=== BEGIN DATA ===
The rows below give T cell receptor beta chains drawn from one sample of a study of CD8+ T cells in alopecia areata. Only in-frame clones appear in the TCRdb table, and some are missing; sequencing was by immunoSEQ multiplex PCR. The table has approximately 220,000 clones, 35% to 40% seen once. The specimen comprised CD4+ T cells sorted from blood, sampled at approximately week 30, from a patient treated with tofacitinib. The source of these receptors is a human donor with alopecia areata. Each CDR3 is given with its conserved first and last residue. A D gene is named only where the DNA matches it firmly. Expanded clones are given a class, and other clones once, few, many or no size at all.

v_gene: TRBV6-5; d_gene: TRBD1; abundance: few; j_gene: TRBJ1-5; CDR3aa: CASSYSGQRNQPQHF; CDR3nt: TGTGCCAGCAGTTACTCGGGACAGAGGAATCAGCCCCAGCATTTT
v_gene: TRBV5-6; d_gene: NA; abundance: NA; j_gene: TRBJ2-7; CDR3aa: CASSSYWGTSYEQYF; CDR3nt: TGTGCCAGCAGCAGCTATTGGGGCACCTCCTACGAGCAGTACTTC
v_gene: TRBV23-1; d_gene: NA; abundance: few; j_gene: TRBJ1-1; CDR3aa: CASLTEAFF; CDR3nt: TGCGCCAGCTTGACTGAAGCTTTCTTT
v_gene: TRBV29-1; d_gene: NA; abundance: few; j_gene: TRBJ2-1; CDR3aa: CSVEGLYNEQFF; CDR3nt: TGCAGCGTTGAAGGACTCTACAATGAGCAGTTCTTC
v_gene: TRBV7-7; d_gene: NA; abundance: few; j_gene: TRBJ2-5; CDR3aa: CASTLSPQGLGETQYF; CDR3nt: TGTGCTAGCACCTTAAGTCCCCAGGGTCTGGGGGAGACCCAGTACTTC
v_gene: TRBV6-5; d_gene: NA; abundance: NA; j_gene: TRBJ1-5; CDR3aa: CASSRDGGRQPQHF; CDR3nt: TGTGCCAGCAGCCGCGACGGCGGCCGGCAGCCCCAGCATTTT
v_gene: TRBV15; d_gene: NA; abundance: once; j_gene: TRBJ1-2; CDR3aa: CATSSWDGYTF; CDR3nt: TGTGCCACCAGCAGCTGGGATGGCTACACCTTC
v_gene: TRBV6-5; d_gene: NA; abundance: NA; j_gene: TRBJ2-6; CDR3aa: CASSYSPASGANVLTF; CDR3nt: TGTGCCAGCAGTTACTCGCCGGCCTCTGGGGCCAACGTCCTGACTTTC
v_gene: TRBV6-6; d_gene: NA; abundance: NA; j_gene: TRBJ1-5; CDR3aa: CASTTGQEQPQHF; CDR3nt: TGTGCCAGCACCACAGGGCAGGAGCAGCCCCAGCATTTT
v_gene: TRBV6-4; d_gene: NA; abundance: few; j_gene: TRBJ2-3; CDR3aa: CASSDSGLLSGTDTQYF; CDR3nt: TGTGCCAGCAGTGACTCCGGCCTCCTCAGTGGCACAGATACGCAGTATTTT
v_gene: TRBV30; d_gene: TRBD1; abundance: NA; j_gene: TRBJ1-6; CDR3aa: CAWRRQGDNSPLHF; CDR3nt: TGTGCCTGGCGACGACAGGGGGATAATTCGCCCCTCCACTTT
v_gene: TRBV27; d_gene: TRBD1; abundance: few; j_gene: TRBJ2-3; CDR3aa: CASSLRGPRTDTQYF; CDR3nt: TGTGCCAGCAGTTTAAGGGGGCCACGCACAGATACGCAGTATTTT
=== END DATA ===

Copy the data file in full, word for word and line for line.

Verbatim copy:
The rows below give T cell receptor beta chains drawn from one sample of a study of CD8+ T cells in alopecia areata. Only in-frame clones appear in the TCRdb table, and some are missing; sequencing was by immunoSEQ multiplex PCR. The table has approximately 220,000 clones, 35% to 40% seen once. The specimen comprised CD4+ T cells sorted from blood, sampled at approximately week 30, from a patient treated with tofacitinib. The source of these receptors is a human donor with alopecia areata. Each CDR3 is given with its conserved first and last residue. A D gene is named only where the DNA matches it firmly. Expanded clones are given a class, and other clones once, few, many or no size at all.

v_gene: TRBV6-5; d_gene: TRBD1; abundance: few; j_gene: TRBJ1-5; CDR3aa: CASSYSGQRNQPQHF; CDR3nt: TGTGCCAGCAGTTACTCGGGACAGAGGAATCAGCCCCAGCATTTT
v_gene: TRBV5-6; d_gene: NA; abundance: NA; j_gene: TRBJ2-7; CDR3aa: CASSSYWGTSYEQYF; CDR3nt: TGTGCCAGCAGCAGCTATTGGGGCACCTCCTACGAGCAGTACTTC
v_gene: TRBV23-1; d_gene: NA; abundance: few; j_gene: TRBJ1-1; CDR3aa: CASLTEAFF; CDR3nt: TGCGCCAGCTTGACTGAAGCTTTCTTT
v_gene: TRBV29-1; d_gene: NA; abundance: few; j_gene: TRBJ2-1; CDR3aa: CSVEGLYNEQFF; CDR3nt: TGCAGCGTTGAAGGACTCTACAATGAGCAGTTCTTC
v_gene: TRBV7-7; d_gene: NA; abundance: few; j_gene: TRBJ2-5; CDR3aa: CASTLSPQGLGETQYF; CDR3nt: TGTGCTAGCACCTTAAGTCCCCAGGGTCTGGGGGAGACCCAGTACTTC
v_gene: TRBV6-5; d_gene: NA; abundance: NA; j_gene: TRBJ1-5; CDR3aa: CASSRDGGRQPQHF; CDR3nt: TGTGCCAGCAGCCGCGACGGCGGCCGGCAGCCCCAGCATTTT
v_gene: TRBV15; d_gene: NA; abundance: once; j_gene: TRBJ1-2; CDR3aa: CATSSWDGYTF; CDR3nt: TGTGCCACCAGCAGCTGGGATGGCTACACCTTC
v_gene: TRBV6-5; d_gene: NA; abundance: NA; j_gene: TRBJ2-6; CDR3aa: CASSYSPASGANVLTF; CDR3nt: TGTGCCAGCAGTTACTCGCCGGCCTCTGGGGCCAACGTCCTGACTTTC
v_gene: TRBV6-6; d_gene: NA; abundance: NA; j_gene: TRBJ1-5; CDR3aa: CASTTGQEQPQHF; CDR3nt: TGTGCCAGCACCACAGGGCAGGAGCAGCCCCAGCATTTT
v_gene: TRBV6-4; d_gene: NA; abundance: few; j_gene: TRBJ2-3; CDR3aa: CASSDSGLLSGTDTQYF; CDR3nt: TGTGCCAGCAGTGACTCCGGCCTCCTCAGTGGCACAGATACGCAGTATTTT
v_gene: TRBV30; d_gene: TRBD1; abundance: NA; j_gene: TRBJ1-6; CDR3aa: CAWRRQGDNSPLHF; CDR3nt: TGTGCCTGGCGACGACAGGGGGATAATTCGCCCCTCCACTTT
v_gene: TRBV27; d_gene: TRBD1; abundance: few; j_gene: TRBJ2-3; CDR3aa: CASSLRGPRTDTQYF; CDR3nt: TGTGCCAGCAGTTTAAGGGGGCCACGCACAGATACGCAGTATTTT